27 Jul 2020 | Amateur golf | Professional golf |
Talent burns at State Challenge
by Kirsty Wrice
If you want to see the depth of talent in Australian golf anxiously awaiting a return to competition, look no further than the State Challenge.
A six-time European Tour winner, a boom South Australian amateur and emerging female professional all held strong against a collection of the best from Queensland, South Australia and Western Australia.
While Covid-19 may have hindered Jack Thompson’s immediate plans to turn professional, the world No.67 amateur proved he has the talent to compete at the top level. The 2020 Isuzu Queensland Open runner-up and low amateur edged out fierce competition at Glenelg to take the South Australian State Challenge with a comfortable eight-shot margin.
The 22-year-old said “it feels good” to get one up on some of the state’s best, with consistent scoring the key to his victory.
“I didn’t think too much about them being pros,” said Thompson, who finished 11 under. “I just tried to play to my own game. Looking back now, it’s nice to know.
“Hopefully when events come back, I’ll be good to go.”
Local knowledge also came in handy for amateur Jack Buchanan, recording an ace on the par-three 14th.
In Queensland, Karis Davidson never relinquished her lead throughout the 108-hole tournament, pulling ahead by eight shots to win at Coolangatta Tweed Heads.
The 22-year-old shot a blistering eight-under-par 64 to squash any late advances, cashing in on her four previous sub-par rounds to run away with the title.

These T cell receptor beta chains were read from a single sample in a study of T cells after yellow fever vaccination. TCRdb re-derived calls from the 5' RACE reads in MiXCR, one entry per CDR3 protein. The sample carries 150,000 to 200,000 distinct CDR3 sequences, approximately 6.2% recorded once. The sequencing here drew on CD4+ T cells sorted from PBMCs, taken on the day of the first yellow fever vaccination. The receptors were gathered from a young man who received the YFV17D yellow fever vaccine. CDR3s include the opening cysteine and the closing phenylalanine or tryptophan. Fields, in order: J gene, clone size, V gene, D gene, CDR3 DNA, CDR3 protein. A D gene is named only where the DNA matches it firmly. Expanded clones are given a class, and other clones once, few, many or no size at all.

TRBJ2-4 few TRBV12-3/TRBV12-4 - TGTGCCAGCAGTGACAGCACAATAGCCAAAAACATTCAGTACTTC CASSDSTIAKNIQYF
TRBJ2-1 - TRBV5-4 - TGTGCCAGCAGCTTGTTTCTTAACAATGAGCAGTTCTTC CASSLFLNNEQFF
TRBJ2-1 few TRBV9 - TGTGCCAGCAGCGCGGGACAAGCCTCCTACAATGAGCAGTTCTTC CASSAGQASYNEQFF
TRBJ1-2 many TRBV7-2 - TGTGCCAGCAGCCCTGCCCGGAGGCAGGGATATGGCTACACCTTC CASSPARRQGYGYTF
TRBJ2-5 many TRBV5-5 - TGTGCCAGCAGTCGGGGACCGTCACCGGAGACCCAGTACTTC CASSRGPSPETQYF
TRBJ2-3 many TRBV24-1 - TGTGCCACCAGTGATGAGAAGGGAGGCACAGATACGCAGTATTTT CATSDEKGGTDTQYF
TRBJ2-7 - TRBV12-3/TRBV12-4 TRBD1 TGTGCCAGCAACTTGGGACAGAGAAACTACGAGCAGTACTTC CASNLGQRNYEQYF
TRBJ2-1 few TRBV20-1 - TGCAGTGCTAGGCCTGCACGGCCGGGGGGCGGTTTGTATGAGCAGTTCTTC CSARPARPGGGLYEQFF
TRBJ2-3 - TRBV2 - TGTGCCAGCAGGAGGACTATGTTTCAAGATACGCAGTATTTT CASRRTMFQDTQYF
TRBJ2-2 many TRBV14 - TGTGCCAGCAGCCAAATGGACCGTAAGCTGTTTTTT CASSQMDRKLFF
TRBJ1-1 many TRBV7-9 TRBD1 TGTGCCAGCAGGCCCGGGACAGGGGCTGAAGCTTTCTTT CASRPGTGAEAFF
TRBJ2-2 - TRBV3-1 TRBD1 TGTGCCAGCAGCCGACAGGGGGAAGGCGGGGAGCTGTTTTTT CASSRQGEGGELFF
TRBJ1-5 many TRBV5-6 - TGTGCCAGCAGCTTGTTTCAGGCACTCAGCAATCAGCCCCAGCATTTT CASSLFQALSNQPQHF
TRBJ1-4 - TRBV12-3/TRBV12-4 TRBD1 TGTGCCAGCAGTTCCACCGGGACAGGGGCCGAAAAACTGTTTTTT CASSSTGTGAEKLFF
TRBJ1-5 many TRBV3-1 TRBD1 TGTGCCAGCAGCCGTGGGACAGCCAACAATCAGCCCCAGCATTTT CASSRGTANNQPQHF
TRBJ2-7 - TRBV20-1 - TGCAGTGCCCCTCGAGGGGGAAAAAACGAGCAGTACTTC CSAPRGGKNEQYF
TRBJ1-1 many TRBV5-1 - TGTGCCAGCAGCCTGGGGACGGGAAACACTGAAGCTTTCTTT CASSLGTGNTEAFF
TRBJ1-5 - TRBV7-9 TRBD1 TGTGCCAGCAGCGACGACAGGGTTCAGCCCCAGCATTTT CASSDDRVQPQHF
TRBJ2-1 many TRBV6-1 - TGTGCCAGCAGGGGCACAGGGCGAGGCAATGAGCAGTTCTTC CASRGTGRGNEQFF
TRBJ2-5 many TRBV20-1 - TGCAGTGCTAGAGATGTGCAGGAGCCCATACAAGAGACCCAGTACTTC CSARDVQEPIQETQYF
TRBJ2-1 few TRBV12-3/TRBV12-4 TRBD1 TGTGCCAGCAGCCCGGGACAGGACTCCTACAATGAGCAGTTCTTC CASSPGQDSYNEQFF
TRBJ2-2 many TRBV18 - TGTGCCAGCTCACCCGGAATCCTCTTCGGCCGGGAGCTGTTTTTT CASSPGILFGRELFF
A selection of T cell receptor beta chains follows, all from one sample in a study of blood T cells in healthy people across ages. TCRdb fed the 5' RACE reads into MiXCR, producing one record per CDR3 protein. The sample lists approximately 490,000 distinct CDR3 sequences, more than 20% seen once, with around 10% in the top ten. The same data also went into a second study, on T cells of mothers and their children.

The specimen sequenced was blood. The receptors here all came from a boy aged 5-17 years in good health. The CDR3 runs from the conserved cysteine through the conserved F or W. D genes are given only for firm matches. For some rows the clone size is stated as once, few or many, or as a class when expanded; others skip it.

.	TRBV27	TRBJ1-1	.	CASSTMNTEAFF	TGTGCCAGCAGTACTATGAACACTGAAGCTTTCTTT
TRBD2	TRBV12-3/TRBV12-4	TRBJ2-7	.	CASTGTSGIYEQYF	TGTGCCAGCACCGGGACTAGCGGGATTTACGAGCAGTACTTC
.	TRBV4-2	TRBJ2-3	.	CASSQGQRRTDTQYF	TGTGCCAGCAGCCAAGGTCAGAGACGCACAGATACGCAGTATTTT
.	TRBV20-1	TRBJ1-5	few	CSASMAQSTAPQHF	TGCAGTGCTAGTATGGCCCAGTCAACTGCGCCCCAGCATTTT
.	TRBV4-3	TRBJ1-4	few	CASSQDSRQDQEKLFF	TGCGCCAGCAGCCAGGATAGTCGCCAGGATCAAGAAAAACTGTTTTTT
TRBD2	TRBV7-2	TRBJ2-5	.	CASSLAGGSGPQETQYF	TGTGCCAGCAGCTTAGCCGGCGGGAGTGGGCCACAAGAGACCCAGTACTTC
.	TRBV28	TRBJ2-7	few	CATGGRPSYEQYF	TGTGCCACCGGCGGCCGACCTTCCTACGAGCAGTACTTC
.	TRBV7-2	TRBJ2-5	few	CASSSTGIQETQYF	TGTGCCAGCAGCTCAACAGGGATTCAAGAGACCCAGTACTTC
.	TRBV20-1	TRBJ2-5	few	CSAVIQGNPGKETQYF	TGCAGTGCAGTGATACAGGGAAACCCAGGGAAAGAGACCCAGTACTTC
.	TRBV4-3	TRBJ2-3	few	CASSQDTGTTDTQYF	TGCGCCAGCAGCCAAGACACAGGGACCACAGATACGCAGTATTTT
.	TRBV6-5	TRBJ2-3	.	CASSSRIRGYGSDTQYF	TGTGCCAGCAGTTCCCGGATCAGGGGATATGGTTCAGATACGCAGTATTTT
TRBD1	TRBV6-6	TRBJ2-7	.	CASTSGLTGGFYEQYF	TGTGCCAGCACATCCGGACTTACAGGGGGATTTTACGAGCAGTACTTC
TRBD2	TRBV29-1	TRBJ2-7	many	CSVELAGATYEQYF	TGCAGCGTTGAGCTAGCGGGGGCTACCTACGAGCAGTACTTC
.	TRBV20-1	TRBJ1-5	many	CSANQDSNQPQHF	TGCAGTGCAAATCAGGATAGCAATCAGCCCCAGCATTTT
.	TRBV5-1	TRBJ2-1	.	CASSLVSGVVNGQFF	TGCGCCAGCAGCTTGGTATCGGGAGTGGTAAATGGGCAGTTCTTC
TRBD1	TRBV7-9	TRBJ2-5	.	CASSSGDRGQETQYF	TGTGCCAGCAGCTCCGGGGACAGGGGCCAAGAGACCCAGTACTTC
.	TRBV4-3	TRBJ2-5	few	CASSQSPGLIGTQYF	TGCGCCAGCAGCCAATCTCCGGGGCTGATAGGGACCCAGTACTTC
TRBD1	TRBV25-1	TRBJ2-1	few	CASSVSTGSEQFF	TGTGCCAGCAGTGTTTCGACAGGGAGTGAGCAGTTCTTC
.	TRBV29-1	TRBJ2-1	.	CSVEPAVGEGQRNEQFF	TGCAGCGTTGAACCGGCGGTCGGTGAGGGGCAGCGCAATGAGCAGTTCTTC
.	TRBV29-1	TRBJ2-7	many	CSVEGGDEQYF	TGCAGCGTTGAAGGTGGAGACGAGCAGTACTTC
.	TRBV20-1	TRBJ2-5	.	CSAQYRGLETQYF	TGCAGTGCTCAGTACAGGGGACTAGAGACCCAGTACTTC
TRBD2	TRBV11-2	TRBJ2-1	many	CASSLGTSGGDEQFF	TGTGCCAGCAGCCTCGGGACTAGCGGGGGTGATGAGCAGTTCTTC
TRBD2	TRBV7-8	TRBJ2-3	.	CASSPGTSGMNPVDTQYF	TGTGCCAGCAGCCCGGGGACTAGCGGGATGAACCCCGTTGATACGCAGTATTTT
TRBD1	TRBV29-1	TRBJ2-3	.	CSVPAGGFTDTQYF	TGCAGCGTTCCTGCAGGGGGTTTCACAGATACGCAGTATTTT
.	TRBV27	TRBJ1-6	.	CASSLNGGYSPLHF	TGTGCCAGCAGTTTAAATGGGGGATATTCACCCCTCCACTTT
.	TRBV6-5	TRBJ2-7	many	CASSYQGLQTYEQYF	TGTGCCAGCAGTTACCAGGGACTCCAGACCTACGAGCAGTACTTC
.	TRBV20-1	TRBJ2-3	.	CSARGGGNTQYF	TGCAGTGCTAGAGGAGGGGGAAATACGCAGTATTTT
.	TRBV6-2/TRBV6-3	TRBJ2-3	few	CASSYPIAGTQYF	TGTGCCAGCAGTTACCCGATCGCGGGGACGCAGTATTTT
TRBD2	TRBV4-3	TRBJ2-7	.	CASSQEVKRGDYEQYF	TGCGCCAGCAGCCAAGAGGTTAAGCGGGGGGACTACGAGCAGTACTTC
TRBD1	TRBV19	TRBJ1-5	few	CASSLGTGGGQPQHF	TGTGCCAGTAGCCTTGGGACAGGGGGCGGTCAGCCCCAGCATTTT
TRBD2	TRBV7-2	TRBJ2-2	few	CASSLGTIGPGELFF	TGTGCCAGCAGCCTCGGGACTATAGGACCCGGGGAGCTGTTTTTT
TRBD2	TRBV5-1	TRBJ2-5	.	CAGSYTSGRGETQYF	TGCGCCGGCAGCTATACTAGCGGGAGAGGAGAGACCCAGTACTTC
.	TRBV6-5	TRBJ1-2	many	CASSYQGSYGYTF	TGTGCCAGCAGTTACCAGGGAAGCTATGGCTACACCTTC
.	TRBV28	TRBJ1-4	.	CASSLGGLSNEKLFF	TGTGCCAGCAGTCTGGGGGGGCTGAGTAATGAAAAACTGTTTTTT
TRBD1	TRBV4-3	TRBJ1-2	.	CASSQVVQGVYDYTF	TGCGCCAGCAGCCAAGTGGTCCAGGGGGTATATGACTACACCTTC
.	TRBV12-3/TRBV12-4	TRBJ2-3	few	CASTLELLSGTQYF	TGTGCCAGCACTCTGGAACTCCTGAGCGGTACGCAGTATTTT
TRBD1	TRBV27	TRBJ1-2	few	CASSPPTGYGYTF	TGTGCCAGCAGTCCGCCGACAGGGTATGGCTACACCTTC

Southport amateur Elvis Smylie and professionals Shae Wools-Cobb and David Gleeson finished in a tie for second on 345.
Brett Rumford’s birthday celebrations might be a little bigger tonight as the 43-year-old left the WA field in his wake by a commanding 10 strokes.
The short game master produced five rounds of 67 plus a 73 to claim the title at Lake Karrinyup, with amateur Connor McKinney in second on 345. Hannah Green was the best placed female a further shot back.
The State Challenge – a joint initiative by Golf Australia, the PGA of Australia and the ALPG – was born as a contest for elite amateurs with a handful of local professionals invited to bolster the experience and to stay rust-free before they return to global tours. Participating states (Queensland, South Australia and Western Australia) each hosted three 36-hole stroke play events for fields comprising nine professionals and nine amateurs (12 men and 6 women).
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